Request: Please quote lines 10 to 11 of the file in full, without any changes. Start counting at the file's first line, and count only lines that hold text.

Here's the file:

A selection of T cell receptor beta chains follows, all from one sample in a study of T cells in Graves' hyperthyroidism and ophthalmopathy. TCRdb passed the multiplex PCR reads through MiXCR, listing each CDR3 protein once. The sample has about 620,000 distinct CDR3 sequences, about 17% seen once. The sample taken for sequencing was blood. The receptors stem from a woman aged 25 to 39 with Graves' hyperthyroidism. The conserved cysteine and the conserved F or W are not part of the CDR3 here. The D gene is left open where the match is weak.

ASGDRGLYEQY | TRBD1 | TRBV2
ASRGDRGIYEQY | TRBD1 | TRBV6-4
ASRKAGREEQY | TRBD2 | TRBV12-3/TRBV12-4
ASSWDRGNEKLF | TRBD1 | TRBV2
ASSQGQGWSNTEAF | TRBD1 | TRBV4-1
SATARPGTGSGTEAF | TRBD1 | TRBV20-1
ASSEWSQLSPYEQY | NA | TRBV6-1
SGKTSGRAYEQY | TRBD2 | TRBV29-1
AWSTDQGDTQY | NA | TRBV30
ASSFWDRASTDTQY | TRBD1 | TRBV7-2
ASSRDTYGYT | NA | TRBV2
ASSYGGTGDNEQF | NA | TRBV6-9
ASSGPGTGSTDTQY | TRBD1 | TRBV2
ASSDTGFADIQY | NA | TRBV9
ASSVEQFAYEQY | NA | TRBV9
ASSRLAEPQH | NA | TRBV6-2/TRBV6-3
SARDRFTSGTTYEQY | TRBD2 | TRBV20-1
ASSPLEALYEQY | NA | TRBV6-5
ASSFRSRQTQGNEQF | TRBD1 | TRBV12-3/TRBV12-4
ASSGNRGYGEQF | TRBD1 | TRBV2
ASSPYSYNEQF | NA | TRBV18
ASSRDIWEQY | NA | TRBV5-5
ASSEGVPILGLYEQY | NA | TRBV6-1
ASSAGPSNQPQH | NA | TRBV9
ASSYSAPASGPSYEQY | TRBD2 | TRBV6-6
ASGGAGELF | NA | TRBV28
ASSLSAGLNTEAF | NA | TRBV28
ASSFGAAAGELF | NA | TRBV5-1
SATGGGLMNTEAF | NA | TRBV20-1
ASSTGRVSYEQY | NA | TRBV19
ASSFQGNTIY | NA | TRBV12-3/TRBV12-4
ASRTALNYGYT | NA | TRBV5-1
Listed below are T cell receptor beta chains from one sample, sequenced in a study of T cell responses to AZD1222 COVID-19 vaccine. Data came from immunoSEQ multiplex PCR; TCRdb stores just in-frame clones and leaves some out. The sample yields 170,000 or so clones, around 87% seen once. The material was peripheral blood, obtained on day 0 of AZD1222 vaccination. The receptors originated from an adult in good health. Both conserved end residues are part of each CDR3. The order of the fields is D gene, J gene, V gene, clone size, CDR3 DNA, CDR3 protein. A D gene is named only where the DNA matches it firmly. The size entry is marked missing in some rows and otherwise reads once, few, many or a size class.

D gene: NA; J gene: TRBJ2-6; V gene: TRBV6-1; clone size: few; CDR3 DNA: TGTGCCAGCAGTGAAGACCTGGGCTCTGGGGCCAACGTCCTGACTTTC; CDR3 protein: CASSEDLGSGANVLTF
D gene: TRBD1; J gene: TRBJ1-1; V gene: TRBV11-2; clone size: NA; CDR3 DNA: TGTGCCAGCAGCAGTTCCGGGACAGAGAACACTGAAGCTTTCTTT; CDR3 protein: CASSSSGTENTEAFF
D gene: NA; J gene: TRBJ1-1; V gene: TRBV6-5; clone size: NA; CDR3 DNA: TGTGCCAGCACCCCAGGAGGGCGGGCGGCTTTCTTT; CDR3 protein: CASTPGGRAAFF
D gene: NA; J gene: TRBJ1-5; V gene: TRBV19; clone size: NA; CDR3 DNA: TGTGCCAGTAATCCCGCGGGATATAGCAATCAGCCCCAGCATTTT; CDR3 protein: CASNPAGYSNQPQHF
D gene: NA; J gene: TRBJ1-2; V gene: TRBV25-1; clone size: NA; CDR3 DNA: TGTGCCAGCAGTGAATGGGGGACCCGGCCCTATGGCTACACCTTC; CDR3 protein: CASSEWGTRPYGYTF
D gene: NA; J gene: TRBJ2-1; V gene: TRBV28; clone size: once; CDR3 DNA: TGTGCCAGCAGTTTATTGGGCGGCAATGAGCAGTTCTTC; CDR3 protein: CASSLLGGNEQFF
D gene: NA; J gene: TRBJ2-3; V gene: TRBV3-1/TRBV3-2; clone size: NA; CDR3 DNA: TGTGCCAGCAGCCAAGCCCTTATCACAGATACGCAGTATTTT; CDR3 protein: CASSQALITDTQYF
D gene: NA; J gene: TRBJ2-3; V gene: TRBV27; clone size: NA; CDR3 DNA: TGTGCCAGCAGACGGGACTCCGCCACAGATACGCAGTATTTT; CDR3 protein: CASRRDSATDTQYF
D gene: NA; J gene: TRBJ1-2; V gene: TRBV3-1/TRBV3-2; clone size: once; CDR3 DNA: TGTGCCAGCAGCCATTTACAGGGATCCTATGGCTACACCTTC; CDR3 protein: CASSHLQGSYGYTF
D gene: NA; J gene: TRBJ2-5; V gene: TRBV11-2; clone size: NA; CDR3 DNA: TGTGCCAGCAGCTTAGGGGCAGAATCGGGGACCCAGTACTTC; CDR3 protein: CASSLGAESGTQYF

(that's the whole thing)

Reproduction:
AWSTDQGDTQY | NA | TRBV30
ASSFWDRASTDTQY | TRBD1 | TRBV7-2